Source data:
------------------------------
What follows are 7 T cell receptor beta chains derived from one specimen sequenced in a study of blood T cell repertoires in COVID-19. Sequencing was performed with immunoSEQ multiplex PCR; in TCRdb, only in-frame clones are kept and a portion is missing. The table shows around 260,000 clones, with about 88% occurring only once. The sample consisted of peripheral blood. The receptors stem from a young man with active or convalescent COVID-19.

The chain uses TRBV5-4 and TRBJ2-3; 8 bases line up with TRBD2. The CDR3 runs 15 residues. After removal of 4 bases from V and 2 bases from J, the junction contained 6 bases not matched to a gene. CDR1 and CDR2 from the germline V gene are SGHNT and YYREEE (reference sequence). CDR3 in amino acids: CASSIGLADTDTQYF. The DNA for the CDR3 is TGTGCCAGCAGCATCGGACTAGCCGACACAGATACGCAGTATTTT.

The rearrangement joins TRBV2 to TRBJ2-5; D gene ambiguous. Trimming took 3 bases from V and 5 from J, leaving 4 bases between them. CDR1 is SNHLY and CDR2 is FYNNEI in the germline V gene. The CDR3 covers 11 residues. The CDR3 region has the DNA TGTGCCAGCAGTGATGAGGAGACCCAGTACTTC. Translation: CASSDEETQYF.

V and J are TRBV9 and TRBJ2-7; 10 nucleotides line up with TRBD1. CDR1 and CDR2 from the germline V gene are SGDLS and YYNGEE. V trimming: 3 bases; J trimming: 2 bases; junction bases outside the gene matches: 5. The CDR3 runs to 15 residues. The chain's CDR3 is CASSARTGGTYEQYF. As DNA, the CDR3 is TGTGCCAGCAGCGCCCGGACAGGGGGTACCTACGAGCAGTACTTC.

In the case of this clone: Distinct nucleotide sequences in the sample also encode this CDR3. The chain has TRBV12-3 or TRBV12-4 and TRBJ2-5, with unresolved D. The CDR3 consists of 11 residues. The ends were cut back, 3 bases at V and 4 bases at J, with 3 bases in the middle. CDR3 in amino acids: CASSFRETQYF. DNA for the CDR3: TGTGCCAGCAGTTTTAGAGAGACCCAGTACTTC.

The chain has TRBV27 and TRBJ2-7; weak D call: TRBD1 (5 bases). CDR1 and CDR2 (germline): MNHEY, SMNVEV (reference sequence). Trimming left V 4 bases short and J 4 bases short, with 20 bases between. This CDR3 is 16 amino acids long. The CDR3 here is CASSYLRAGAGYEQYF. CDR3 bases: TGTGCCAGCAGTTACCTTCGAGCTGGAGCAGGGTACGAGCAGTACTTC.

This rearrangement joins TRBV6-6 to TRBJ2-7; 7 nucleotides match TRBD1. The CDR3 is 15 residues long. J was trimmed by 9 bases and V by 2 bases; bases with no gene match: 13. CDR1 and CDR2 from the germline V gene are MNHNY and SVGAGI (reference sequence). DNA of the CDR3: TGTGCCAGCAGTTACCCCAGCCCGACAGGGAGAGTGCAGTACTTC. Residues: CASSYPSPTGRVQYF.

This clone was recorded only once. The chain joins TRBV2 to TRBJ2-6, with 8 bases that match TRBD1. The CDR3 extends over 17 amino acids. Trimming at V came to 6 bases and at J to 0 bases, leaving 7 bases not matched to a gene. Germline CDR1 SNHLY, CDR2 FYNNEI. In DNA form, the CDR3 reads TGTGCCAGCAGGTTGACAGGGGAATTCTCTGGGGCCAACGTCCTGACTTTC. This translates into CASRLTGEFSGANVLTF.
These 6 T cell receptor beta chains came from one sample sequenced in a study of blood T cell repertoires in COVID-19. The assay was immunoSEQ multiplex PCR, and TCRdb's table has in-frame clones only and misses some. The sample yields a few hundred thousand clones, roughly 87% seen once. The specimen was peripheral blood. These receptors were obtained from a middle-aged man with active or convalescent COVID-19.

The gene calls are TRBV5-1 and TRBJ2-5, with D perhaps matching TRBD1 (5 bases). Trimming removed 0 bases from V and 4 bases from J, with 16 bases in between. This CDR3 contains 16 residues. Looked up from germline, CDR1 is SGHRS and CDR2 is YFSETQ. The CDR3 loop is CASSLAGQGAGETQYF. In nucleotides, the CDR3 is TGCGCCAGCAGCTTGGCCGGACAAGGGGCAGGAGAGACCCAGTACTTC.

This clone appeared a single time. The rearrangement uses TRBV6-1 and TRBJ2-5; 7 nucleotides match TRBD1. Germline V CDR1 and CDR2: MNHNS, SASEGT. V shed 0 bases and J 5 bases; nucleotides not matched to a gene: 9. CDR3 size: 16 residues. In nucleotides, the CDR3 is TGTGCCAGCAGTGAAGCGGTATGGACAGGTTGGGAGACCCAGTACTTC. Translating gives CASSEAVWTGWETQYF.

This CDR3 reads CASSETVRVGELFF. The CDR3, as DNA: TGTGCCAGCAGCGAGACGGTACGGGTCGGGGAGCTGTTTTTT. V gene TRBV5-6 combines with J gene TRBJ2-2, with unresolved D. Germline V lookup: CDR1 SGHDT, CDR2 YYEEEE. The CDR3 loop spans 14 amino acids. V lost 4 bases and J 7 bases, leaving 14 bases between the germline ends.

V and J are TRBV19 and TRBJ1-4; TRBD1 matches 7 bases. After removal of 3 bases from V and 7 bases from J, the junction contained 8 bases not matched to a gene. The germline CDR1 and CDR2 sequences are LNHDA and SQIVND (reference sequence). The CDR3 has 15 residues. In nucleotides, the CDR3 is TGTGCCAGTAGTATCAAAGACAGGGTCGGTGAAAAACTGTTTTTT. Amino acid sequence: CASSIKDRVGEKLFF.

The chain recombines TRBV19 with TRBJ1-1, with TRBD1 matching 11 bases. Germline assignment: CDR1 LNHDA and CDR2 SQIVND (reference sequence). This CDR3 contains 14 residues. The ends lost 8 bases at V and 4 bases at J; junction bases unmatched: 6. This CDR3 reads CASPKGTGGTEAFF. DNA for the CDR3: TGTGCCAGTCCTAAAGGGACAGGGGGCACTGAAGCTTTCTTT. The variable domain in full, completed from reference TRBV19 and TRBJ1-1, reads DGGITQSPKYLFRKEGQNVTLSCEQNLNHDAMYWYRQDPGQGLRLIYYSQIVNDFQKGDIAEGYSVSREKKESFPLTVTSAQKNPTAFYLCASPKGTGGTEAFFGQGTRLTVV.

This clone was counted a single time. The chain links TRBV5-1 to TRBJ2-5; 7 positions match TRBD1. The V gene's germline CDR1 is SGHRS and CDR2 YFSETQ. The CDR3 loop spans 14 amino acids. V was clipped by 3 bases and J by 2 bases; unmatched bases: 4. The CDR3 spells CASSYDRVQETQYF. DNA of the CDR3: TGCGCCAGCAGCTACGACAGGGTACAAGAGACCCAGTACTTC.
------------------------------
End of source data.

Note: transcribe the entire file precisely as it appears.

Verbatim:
What follows are 7 T cell receptor beta chains derived from one specimen sequenced in a study of blood T cell repertoires in COVID-19. Sequencing was performed with immunoSEQ multiplex PCR; in TCRdb, only in-frame clones are kept and a portion is missing. The table shows around 260,000 clones, with about 88% occurring only once. The sample consisted of peripheral blood. The receptors stem from a young man with active or convalescent COVID-19.

The chain uses TRBV5-4 and TRBJ2-3; 8 bases line up with TRBD2. The CDR3 runs 15 residues. After removal of 4 bases from V and 2 bases from J, the junction contained 6 bases not matched to a gene. CDR1 and CDR2 from the germline V gene are SGHNT and YYREEE (reference sequence). CDR3 in amino acids: CASSIGLADTDTQYF. The DNA for the CDR3 is TGTGCCAGCAGCATCGGACTAGCCGACACAGATACGCAGTATTTT.

The rearrangement joins TRBV2 to TRBJ2-5; D gene ambiguous. Trimming took 3 bases from V and 5 from J, leaving 4 bases between them. CDR1 is SNHLY and CDR2 is FYNNEI in the germline V gene. The CDR3 covers 11 residues. The CDR3 region has the DNA TGTGCCAGCAGTGATGAGGAGACCCAGTACTTC. Translation: CASSDEETQYF.

V and J are TRBV9 and TRBJ2-7; 10 nucleotides line up with TRBD1. CDR1 and CDR2 from the germline V gene are SGDLS and YYNGEE. V trimming: 3 bases; J trimming: 2 bases; junction bases outside the gene matches: 5. The CDR3 runs to 15 residues. The chain's CDR3 is CASSARTGGTYEQYF. As DNA, the CDR3 is TGTGCCAGCAGCGCCCGGACAGGGGGTACCTACGAGCAGTACTTC.

In the case of this clone: Distinct nucleotide sequences in the sample also encode this CDR3. The chain has TRBV12-3 or TRBV12-4 and TRBJ2-5, with unresolved D. The CDR3 consists of 11 residues. The ends were cut back, 3 bases at V and 4 bases at J, with 3 bases in the middle. CDR3 in amino acids: CASSFRETQYF. DNA for the CDR3: TGTGCCAGCAGTTTTAGAGAGACCCAGTACTTC.

The chain has TRBV27 and TRBJ2-7; weak D call: TRBD1 (5 bases). CDR1 and CDR2 (germline): MNHEY, SMNVEV (reference sequence). Trimming left V 4 bases short and J 4 bases short, with 20 bases between. This CDR3 is 16 amino acids long. The CDR3 here is CASSYLRAGAGYEQYF. CDR3 bases: TGTGCCAGCAGTTACCTTCGAGCTGGAGCAGGGTACGAGCAGTACTTC.

This rearrangement joins TRBV6-6 to TRBJ2-7; 7 nucleotides match TRBD1. The CDR3 is 15 residues long. J was trimmed by 9 bases and V by 2 bases; bases with no gene match: 13. CDR1 and CDR2 from the germline V gene are MNHNY and SVGAGI (reference sequence). DNA of the CDR3: TGTGCCAGCAGTTACCCCAGCCCGACAGGGAGAGTGCAGTACTTC. Residues: CASSYPSPTGRVQYF.

This clone was recorded only once. The chain joins TRBV2 to TRBJ2-6, with 8 bases that match TRBD1. The CDR3 extends over 17 amino acids. Trimming at V came to 6 bases and at J to 0 bases, leaving 7 bases not matched to a gene. Germline CDR1 SNHLY, CDR2 FYNNEI. In DNA form, the CDR3 reads TGTGCCAGCAGGTTGACAGGGGAATTCTCTGGGGCCAACGTCCTGACTTTC. This translates into CASRLTGEFSGANVLTF.
These 6 T cell receptor beta chains came from one sample sequenced in a study of blood T cell repertoires in COVID-19. The assay was immunoSEQ multiplex PCR, and TCRdb's table has in-frame clones only and misses some. The sample yields a few hundred thousand clones, roughly 87% seen once. The specimen was peripheral blood. These receptors were obtained from a middle-aged man with active or convalescent COVID-19.

The gene calls are TRBV5-1 and TRBJ2-5, with D perhaps matching TRBD1 (5 bases). Trimming removed 0 bases from V and 4 bases from J, with 16 bases in between. This CDR3 contains 16 residues. Looked up from germline, CDR1 is SGHRS and CDR2 is YFSETQ. The CDR3 loop is CASSLAGQGAGETQYF. In nucleotides, the CDR3 is TGCGCCAGCAGCTTGGCCGGACAAGGGGCAGGAGAGACCCAGTACTTC.

This clone appeared a single time. The rearrangement uses TRBV6-1 and TRBJ2-5; 7 nucleotides match TRBD1. Germline V CDR1 and CDR2: MNHNS, SASEGT. V shed 0 bases and J 5 bases; nucleotides not matched to a gene: 9. CDR3 size: 16 residues. In nucleotides, the CDR3 is TGTGCCAGCAGTGAAGCGGTATGGACAGGTTGGGAGACCCAGTACTTC. Translating gives CASSEAVWTGWETQYF.

This CDR3 reads CASSETVRVGELFF. The CDR3, as DNA: TGTGCCAGCAGCGAGACGGTACGGGTCGGGGAGCTGTTTTTT. V gene TRBV5-6 combines with J gene TRBJ2-2, with unresolved D. Germline V lookup: CDR1 SGHDT, CDR2 YYEEEE. The CDR3 loop spans 14 amino acids. V lost 4 bases and J 7 bases, leaving 14 bases between the germline ends.

V and J are TRBV19 and TRBJ1-4; TRBD1 matches 7 bases. After removal of 3 bases from V and 7 bases from J, the junction contained 8 bases not matched to a gene. The germline CDR1 and CDR2 sequences are LNHDA and SQIVND (reference sequence). The CDR3 has 15 residues. In nucleotides, the CDR3 is TGTGCCAGTAGTATCAAAGACAGGGTCGGTGAAAAACTGTTTTTT. Amino acid sequence: CASSIKDRVGEKLFF.

The chain recombines TRBV19 with TRBJ1-1, with TRBD1 matching 11 bases. Germline assignment: CDR1 LNHDA and CDR2 SQIVND (reference sequence). This CDR3 contains 14 residues. The ends lost 8 bases at V and 4 bases at J; junction bases unmatched: 6. This CDR3 reads CASPKGTGGTEAFF. DNA for the CDR3: TGTGCCAGTCCTAAAGGGACAGGGGGCACTGAAGCTTTCTTT. The variable domain in full, completed from reference TRBV19 and TRBJ1-1, reads DGGITQSPKYLFRKEGQNVTLSCEQNLNHDAMYWYRQDPGQGLRLIYYSQIVNDFQKGDIAEGYSVSREKKESFPLTVTSAQKNPTAFYLCASPKGTGGTEAFFGQGTRLTVV.

This clone was counted a single time. The chain links TRBV5-1 to TRBJ2-5; 7 positions match TRBD1. The V gene's germline CDR1 is SGHRS and CDR2 YFSETQ. The CDR3 loop spans 14 amino acids. V was clipped by 3 bases and J by 2 bases; unmatched bases: 4. The CDR3 spells CASSYDRVQETQYF. DNA of the CDR3: TGCGCCAGCAGCTACGACAGGGTACAAGAGACCCAGTACTTC.